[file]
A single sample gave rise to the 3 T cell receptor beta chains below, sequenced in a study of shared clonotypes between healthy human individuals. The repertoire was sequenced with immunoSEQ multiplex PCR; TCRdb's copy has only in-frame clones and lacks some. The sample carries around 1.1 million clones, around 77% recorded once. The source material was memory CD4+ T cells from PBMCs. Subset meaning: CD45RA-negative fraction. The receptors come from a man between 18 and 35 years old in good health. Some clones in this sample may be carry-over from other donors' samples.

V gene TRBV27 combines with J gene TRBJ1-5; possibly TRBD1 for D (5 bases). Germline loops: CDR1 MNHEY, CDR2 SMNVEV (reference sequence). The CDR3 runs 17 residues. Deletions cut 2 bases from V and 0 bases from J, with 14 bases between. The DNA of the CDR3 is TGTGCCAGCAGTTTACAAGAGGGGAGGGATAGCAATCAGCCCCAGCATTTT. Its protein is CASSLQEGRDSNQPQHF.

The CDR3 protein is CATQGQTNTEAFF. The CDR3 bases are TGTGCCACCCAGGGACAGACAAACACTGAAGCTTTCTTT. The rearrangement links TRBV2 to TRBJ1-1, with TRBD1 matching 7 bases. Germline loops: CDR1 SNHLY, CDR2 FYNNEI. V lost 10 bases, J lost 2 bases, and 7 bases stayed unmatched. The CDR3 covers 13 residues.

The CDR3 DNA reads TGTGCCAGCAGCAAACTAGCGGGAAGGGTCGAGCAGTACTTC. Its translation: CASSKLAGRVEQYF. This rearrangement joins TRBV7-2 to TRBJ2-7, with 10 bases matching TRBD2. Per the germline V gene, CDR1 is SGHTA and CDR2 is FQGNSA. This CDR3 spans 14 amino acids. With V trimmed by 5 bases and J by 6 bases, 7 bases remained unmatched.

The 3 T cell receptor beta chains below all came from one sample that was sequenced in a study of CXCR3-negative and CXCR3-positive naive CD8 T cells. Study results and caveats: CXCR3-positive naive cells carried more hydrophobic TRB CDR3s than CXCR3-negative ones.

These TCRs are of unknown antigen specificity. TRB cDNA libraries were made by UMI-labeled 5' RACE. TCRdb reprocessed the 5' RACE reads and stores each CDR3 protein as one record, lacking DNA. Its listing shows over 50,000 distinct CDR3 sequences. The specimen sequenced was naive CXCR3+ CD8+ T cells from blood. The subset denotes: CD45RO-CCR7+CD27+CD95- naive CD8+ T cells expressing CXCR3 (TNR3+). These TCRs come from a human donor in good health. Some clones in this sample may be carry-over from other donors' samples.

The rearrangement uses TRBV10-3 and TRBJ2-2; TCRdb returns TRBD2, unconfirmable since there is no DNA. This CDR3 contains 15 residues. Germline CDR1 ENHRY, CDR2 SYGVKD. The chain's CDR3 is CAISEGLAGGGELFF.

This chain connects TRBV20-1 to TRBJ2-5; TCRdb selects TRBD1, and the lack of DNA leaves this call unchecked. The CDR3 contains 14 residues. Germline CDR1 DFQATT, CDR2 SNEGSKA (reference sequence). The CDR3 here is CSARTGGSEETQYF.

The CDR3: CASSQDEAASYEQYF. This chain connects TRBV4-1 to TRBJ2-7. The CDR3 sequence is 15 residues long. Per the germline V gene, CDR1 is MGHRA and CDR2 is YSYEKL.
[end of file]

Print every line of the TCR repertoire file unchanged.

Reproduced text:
A single sample gave rise to the 3 T cell receptor beta chains below, sequenced in a study of shared clonotypes between healthy human individuals. The repertoire was sequenced with immunoSEQ multiplex PCR; TCRdb's copy has only in-frame clones and lacks some. The sample carries around 1.1 million clones, around 77% recorded once. The source material was memory CD4+ T cells from PBMCs. Subset meaning: CD45RA-negative fraction. The receptors come from a man between 18 and 35 years old in good health. Some clones in this sample may be carry-over from other donors' samples.

V gene TRBV27 combines with J gene TRBJ1-5; possibly TRBD1 for D (5 bases). Germline loops: CDR1 MNHEY, CDR2 SMNVEV (reference sequence). The CDR3 runs 17 residues. Deletions cut 2 bases from V and 0 bases from J, with 14 bases between. The DNA of the CDR3 is TGTGCCAGCAGTTTACAAGAGGGGAGGGATAGCAATCAGCCCCAGCATTTT. Its protein is CASSLQEGRDSNQPQHF.

The CDR3 protein is CATQGQTNTEAFF. The CDR3 bases are TGTGCCACCCAGGGACAGACAAACACTGAAGCTTTCTTT. The rearrangement links TRBV2 to TRBJ1-1, with TRBD1 matching 7 bases. Germline loops: CDR1 SNHLY, CDR2 FYNNEI. V lost 10 bases, J lost 2 bases, and 7 bases stayed unmatched. The CDR3 covers 13 residues.

The CDR3 DNA reads TGTGCCAGCAGCAAACTAGCGGGAAGGGTCGAGCAGTACTTC. Its translation: CASSKLAGRVEQYF. This rearrangement joins TRBV7-2 to TRBJ2-7, with 10 bases matching TRBD2. Per the germline V gene, CDR1 is SGHTA and CDR2 is FQGNSA. This CDR3 spans 14 amino acids. With V trimmed by 5 bases and J by 6 bases, 7 bases remained unmatched.

The 3 T cell receptor beta chains below all came from one sample that was sequenced in a study of CXCR3-negative and CXCR3-positive naive CD8 T cells. Study results and caveats: CXCR3-positive naive cells carried more hydrophobic TRB CDR3s than CXCR3-negative ones.

These TCRs are of unknown antigen specificity. TRB cDNA libraries were made by UMI-labeled 5' RACE. TCRdb reprocessed the 5' RACE reads and stores each CDR3 protein as one record, lacking DNA. Its listing shows over 50,000 distinct CDR3 sequences. The specimen sequenced was naive CXCR3+ CD8+ T cells from blood. The subset denotes: CD45RO-CCR7+CD27+CD95- naive CD8+ T cells expressing CXCR3 (TNR3+). These TCRs come from a human donor in good health. Some clones in this sample may be carry-over from other donors' samples.

The rearrangement uses TRBV10-3 and TRBJ2-2; TCRdb returns TRBD2, unconfirmable since there is no DNA. This CDR3 contains 15 residues. Germline CDR1 ENHRY, CDR2 SYGVKD. The chain's CDR3 is CAISEGLAGGGELFF.

This chain connects TRBV20-1 to TRBJ2-5; TCRdb selects TRBD1, and the lack of DNA leaves this call unchecked. The CDR3 contains 14 residues. Germline CDR1 DFQATT, CDR2 SNEGSKA (reference sequence). The CDR3 here is CSARTGGSEETQYF.

The CDR3: CASSQDEAASYEQYF. This chain connects TRBV4-1 to TRBJ2-7. The CDR3 sequence is 15 residues long. Per the germline V gene, CDR1 is MGHRA and CDR2 is YSYEKL.